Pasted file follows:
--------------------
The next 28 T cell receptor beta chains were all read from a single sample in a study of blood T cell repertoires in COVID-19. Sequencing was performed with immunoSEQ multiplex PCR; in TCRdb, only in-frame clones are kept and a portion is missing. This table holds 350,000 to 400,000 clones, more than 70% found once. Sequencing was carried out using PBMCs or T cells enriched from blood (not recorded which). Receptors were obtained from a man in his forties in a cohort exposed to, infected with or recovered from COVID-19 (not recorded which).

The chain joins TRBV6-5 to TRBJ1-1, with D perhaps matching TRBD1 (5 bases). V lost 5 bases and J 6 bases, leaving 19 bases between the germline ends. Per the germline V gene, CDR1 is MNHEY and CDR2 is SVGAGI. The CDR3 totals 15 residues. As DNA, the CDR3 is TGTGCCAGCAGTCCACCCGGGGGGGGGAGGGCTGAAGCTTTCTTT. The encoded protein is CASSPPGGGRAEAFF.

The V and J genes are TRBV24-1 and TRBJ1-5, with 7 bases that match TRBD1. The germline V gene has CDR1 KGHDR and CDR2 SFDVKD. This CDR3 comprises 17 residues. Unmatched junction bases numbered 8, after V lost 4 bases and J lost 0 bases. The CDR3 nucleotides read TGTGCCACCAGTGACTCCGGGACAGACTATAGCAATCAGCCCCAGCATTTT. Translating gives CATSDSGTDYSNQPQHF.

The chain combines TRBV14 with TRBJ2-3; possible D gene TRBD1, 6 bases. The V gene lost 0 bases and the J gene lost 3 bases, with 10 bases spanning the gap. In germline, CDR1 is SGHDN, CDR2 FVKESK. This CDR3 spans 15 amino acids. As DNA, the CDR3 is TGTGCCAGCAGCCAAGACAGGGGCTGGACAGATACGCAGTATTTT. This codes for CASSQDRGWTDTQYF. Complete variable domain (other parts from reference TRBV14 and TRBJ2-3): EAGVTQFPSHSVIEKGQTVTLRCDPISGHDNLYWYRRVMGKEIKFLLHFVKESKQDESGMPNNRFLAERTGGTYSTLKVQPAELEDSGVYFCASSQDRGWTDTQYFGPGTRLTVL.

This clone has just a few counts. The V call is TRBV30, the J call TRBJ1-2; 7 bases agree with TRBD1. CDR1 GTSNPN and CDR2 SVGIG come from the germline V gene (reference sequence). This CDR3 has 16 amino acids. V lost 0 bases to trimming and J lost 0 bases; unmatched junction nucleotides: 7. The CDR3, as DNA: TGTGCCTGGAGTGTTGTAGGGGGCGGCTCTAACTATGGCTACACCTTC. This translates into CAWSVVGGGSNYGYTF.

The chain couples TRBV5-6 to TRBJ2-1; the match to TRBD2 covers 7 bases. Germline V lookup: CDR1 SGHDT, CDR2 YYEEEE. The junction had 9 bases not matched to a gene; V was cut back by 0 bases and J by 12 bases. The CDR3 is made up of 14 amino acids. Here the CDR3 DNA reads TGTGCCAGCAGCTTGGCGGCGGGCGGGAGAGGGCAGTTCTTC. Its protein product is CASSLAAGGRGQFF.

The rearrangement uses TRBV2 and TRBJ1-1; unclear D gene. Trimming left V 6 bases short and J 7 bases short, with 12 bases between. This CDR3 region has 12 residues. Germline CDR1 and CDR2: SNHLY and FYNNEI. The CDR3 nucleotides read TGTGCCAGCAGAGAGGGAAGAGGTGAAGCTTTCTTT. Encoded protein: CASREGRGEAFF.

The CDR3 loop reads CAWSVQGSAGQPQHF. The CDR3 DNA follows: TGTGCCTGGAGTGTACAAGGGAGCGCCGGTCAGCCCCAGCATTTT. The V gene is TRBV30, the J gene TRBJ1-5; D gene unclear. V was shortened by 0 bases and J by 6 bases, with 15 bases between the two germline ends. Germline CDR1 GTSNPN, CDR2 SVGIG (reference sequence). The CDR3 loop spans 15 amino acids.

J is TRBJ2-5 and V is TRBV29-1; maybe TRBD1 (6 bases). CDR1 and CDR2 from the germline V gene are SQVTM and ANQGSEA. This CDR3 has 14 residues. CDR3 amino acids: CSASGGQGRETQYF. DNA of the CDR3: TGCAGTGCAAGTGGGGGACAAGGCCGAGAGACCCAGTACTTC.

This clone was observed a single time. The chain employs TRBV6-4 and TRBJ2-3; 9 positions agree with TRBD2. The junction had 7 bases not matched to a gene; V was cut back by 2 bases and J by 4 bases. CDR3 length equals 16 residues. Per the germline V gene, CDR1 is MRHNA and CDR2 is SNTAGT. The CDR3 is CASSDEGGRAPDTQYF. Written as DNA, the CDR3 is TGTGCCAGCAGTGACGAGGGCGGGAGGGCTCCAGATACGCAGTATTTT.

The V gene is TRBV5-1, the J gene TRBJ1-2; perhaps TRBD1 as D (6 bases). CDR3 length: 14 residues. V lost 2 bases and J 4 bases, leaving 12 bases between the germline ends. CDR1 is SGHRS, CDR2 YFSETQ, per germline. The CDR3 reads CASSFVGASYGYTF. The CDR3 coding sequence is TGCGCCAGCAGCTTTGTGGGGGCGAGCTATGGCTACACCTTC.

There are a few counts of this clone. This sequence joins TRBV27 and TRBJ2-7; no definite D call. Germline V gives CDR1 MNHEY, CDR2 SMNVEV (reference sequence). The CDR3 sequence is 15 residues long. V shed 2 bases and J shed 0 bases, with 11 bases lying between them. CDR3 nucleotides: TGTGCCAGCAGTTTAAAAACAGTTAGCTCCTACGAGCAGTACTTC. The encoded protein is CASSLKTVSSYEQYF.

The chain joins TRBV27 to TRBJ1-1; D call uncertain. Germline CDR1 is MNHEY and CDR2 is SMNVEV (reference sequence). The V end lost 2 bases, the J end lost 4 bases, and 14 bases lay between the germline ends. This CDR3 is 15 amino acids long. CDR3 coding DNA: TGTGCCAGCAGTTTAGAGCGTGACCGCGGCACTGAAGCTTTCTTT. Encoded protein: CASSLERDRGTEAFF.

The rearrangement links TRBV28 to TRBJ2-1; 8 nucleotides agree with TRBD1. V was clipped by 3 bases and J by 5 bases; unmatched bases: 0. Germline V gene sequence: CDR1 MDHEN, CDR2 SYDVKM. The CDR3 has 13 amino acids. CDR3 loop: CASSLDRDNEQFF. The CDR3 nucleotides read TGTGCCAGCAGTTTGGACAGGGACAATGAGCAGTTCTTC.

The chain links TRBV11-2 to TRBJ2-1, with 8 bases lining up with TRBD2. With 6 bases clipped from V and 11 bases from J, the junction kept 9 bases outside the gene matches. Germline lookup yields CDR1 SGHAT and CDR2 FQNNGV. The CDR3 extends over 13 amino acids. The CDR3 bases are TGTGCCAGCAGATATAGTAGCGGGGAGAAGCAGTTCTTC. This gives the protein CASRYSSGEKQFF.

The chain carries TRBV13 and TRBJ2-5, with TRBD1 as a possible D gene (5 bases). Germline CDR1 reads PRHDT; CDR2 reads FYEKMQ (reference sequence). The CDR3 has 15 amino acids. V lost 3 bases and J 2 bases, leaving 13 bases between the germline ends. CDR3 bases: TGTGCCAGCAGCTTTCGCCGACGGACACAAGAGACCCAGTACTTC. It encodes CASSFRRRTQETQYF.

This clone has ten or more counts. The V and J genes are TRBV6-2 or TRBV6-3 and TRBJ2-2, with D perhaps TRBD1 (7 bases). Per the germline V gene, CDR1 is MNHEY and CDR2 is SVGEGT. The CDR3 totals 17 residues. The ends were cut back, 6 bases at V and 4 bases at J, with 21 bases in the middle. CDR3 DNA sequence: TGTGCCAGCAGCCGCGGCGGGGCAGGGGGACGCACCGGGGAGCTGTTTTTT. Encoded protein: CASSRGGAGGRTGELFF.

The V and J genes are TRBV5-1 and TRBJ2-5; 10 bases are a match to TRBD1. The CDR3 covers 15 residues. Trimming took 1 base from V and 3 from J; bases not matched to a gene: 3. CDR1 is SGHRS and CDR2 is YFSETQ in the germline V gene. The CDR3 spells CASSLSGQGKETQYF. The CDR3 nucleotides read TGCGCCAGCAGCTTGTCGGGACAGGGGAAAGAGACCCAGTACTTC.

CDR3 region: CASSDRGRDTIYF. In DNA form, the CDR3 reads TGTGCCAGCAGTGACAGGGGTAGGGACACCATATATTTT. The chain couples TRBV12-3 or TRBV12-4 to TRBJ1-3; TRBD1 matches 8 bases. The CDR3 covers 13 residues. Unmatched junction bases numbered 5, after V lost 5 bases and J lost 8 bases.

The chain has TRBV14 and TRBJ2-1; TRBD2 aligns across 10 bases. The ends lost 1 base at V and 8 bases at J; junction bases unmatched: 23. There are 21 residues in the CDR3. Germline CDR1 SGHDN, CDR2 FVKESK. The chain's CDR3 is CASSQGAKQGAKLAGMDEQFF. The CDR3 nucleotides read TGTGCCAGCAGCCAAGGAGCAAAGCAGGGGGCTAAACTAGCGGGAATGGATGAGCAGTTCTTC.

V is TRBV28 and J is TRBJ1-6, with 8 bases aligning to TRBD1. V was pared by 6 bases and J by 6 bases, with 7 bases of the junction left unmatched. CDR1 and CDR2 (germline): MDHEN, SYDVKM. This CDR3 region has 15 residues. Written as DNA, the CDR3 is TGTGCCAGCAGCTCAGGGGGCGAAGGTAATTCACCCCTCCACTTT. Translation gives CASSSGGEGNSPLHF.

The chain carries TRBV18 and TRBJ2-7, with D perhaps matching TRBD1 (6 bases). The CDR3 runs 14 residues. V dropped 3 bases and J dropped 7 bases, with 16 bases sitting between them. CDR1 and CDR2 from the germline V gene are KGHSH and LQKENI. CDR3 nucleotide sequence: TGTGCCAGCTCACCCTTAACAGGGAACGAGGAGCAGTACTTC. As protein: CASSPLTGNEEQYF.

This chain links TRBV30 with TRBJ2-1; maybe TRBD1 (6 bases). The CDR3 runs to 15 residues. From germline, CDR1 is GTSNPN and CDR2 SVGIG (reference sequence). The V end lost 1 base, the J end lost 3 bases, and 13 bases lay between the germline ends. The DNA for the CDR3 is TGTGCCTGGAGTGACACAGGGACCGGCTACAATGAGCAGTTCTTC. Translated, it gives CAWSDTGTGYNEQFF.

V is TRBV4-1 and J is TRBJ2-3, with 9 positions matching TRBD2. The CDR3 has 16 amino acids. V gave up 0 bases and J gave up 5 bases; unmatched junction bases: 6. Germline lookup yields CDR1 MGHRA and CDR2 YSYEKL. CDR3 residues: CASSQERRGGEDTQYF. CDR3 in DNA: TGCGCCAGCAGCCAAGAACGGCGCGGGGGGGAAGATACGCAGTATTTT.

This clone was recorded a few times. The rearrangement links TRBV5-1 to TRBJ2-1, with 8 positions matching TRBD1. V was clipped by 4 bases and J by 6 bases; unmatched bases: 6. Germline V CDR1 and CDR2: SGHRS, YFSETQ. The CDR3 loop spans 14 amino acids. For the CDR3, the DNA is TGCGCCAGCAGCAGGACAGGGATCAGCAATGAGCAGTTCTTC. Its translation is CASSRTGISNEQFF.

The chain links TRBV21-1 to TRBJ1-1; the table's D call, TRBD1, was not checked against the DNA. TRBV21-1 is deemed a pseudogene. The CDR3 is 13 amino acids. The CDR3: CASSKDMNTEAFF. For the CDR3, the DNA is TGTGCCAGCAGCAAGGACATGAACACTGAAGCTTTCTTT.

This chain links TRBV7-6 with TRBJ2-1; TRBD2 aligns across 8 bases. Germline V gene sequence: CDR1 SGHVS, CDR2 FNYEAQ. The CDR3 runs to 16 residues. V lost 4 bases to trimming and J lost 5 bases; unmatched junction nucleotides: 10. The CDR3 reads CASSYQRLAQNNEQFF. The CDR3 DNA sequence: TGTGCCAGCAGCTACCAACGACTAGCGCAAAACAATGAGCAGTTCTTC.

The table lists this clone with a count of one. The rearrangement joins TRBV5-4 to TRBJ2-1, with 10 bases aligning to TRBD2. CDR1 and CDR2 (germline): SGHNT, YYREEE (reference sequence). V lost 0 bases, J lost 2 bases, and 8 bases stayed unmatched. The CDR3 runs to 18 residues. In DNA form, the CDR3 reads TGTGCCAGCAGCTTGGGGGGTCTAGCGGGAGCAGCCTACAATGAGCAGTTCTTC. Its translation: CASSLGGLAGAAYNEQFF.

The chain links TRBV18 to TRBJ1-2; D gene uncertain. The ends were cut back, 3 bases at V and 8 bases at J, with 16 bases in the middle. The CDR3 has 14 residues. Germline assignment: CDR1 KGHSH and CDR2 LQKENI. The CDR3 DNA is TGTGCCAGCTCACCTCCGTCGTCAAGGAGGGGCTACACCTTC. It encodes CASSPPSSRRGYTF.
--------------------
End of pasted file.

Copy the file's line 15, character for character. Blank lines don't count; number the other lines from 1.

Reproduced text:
The chain links TRBV11-2 to TRBJ2-1, with 8 bases lining up with TRBD2. With 6 bases clipped from V and 11 bases from J, the junction kept 9 bases outside the gene matches. Germline lookup yields CDR1 SGHAT and CDR2 FQNNGV. The CDR3 extends over 13 amino acids. The CDR3 bases are TGTGCCAGCAGATATAGTAGCGGGGAGAAGCAGTTCTTC. This gives the protein CASRYSSGEKQFF.